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Origins of DSM Street Names, pt. 3

Brattleboro Avenue – This area of Des Moines was developed by a group of businessmen who called themselves the Vermont Syndicate. They used names of Vermont cities for street names in their development. Brattleboro is named for Brattleboro, Vermont, which in turn was named for William Brattle, a militiaman in the Revolutionary War.

Thomas Beck Road – Thomas Beck was an early businessman of the city who had extensive coal mine holdings in Des Moines. What is now Thomas Beck Road leads to the site of one of the old mines near MacRae Park.

John Lynde Road – It is not known for which of two John Lyndes, father and son, this street is named. An article in the Des Moines Register, however, quotes a descendant of the family as saying that the name should be pronounced “John Lined” and not “Lind.”

Waterbury Road – Frank C. Waterbury was president of the Waterbury Chemical of Des Moines. Much of the company’s income was based on the manufacture and sale of cod liver oil.

Presidential Street Names – A number of Des Moines streets honor presidents of the United States, including: Harrison, Wilson, Lincoln, Washington, Arthur, McKinley, Garfield, Buchanan, Adams, Monroe, Jackson, and Harding (renamed Martin Luther King Jr. Parkway in December 1992.)

Sources

Mills, George. The Streets of Des Moines. Typewritten list found in the Iowa Vertical File at the Central Library.

Drake Neighborhood Association.

Various articles in The Des Moines Register and The Des Moines Tribune, available in the Iowa Vertical File at the Central Library.

Republished from the Des Moines Public Library website.

Origins of DSM Street Names, pt. 2

Bell Avenue – Named for Hill B. Bell, president of Drake University in the early 1900’s.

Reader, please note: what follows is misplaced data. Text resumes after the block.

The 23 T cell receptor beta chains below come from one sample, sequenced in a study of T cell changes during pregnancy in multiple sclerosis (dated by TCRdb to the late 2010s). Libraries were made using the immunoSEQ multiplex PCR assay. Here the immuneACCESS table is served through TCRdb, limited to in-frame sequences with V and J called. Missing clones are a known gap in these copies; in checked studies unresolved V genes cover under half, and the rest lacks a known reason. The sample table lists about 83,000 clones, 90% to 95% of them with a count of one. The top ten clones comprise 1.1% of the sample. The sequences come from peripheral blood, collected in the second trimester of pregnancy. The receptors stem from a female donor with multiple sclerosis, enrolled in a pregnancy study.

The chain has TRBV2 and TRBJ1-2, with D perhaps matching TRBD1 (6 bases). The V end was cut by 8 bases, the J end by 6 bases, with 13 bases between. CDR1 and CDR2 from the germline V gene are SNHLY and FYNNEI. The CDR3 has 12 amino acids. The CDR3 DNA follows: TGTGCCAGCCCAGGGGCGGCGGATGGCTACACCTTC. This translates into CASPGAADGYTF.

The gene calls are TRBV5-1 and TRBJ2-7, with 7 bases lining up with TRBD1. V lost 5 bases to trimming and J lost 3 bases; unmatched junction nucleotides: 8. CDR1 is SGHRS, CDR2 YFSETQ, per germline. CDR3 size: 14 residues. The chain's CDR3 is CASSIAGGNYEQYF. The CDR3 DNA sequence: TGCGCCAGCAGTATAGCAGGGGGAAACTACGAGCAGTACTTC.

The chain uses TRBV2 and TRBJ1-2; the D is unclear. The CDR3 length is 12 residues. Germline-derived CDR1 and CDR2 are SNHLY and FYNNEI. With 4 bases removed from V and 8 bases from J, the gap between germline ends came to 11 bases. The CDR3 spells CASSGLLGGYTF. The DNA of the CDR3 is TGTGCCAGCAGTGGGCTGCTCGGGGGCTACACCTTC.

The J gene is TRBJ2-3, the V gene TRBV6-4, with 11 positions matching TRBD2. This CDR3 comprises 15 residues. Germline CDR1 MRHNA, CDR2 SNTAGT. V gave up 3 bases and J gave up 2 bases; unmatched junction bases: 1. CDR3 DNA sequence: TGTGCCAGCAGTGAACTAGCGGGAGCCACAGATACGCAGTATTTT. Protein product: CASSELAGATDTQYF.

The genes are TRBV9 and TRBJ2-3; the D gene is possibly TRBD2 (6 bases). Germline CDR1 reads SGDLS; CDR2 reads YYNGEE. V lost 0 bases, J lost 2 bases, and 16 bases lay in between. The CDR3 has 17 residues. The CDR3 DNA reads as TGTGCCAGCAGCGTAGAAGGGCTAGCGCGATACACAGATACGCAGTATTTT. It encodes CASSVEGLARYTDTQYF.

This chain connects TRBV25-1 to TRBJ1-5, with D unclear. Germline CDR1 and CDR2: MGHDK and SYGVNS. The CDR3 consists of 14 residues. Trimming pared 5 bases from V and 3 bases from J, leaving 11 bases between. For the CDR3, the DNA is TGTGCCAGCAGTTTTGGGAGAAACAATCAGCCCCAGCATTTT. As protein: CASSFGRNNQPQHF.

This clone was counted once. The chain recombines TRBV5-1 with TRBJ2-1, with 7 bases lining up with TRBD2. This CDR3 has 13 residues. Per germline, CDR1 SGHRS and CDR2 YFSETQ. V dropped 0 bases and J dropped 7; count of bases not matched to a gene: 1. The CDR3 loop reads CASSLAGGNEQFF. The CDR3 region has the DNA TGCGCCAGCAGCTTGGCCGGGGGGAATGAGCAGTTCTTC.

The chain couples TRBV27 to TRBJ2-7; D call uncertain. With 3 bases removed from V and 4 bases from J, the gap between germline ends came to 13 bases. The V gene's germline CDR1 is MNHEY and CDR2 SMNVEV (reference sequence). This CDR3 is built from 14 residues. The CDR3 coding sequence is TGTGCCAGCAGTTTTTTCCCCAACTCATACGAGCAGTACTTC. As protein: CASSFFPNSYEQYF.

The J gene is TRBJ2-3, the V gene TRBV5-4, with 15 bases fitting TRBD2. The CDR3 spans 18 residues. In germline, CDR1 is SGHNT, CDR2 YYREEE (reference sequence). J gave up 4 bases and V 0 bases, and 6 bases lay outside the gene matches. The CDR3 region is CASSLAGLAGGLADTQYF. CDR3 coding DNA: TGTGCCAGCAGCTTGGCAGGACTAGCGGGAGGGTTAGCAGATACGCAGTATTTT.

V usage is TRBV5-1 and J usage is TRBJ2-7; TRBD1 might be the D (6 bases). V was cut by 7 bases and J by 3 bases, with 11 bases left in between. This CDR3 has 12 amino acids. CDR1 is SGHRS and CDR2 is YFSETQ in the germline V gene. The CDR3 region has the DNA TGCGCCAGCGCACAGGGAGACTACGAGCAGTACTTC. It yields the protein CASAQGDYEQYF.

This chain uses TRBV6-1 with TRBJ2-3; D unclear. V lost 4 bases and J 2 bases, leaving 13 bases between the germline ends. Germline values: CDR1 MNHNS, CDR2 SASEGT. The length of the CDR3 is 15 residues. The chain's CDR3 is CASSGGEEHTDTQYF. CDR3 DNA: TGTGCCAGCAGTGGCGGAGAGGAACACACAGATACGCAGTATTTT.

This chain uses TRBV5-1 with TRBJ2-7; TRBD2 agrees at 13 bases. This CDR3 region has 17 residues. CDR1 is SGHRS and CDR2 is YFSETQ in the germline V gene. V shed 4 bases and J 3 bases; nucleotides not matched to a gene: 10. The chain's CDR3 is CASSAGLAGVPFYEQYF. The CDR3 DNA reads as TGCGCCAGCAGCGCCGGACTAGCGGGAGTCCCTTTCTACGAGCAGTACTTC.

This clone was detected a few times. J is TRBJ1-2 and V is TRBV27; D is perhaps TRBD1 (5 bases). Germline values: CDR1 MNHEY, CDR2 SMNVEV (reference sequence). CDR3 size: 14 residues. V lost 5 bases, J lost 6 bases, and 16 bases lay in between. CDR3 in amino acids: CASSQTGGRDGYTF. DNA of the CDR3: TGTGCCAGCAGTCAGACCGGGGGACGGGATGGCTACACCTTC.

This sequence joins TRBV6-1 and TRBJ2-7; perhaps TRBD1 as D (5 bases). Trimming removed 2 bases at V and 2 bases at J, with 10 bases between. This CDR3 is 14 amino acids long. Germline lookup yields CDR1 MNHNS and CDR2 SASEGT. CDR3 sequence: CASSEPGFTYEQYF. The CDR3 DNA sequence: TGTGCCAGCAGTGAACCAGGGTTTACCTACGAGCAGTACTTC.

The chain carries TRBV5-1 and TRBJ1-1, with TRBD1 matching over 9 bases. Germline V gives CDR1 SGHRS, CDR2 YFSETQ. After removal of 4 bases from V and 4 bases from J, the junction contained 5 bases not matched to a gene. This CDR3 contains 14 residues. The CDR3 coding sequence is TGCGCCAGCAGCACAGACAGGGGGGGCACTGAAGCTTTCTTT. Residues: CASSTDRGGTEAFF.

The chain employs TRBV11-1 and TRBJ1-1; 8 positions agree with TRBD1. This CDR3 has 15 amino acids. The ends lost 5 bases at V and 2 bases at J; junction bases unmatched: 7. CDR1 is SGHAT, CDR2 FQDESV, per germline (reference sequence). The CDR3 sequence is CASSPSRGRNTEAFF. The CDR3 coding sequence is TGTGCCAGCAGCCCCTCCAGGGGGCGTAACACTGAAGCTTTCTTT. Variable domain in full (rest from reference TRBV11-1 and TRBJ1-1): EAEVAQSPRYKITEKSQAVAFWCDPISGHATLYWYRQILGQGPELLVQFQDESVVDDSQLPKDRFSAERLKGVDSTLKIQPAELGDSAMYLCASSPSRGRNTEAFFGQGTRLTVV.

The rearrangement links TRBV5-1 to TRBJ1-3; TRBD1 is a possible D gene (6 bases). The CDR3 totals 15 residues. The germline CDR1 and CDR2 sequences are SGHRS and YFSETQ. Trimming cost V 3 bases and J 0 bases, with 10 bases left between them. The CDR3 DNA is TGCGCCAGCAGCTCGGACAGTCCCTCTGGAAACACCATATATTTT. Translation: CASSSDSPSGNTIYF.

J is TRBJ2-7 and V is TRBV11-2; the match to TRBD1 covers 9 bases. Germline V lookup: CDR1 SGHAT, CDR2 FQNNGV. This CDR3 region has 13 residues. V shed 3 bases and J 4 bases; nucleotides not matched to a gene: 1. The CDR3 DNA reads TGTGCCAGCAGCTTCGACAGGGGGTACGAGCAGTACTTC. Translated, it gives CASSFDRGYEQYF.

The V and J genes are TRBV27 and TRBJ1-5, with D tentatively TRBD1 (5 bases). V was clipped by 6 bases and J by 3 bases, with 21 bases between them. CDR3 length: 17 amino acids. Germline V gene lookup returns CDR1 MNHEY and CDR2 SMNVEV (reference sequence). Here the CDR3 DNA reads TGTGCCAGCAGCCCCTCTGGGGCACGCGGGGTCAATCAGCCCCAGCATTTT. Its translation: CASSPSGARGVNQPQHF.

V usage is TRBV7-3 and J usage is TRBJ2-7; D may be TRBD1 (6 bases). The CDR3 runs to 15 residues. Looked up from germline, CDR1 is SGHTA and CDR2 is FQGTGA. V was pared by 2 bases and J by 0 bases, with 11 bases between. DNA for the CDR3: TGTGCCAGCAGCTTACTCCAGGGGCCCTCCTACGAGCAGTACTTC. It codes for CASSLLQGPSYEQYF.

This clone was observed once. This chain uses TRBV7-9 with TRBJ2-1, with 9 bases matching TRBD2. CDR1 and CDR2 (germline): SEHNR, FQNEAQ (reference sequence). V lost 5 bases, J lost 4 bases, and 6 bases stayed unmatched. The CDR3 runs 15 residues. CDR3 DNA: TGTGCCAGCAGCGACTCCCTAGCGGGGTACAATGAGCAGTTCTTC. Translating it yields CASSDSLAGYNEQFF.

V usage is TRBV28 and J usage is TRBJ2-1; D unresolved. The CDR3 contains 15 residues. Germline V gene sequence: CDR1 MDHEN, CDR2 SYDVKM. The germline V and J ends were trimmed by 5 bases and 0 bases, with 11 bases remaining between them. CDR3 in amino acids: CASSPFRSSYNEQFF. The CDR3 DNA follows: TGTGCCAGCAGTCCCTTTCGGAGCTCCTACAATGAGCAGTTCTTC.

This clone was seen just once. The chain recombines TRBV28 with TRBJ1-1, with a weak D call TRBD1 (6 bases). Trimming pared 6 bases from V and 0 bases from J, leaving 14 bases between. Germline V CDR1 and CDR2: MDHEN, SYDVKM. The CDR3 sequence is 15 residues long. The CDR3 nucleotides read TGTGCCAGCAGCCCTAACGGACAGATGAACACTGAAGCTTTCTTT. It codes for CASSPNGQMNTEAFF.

MacVicar Freeway – Named for John MacVicar, who served as mayor of Des Moines from 1916-1918, as well as for his son, also called John MacVicar, who was mayor in 1928.

Watrous Avenue – Charles Leach Watrous moved to Des Moines in 1869, bought twenty acres of land on Southwest Ninth Street and opened a nursery. He later expanded to 145 acres and was one of the state’s pioneer nurserymen.

Hickman Road – Possibly named for G.W. Hickman, a pioneer who came to Des Moines in 1848 and resided at Thirty-Fifth and Hickman for many years.

Kingman Boulevard – Named for Albert S. Kingman, a pioneer farm investor who owned 120 acres of land on the west side of Des Moines. As the city grew, he sold up to forty acres of his land for $1,000 per acre.

Sources

Mills, George. The Streets of Des Moines. Typewritten list found in the Iowa Vertical File at the Central Library.

Drake Neighborhood Association.

Various articles in The Des Moines Register and The Des Moines Tribune, available in the Iowa Vertical File at the Central Library.

Republished from the Des Moines Public Library website.

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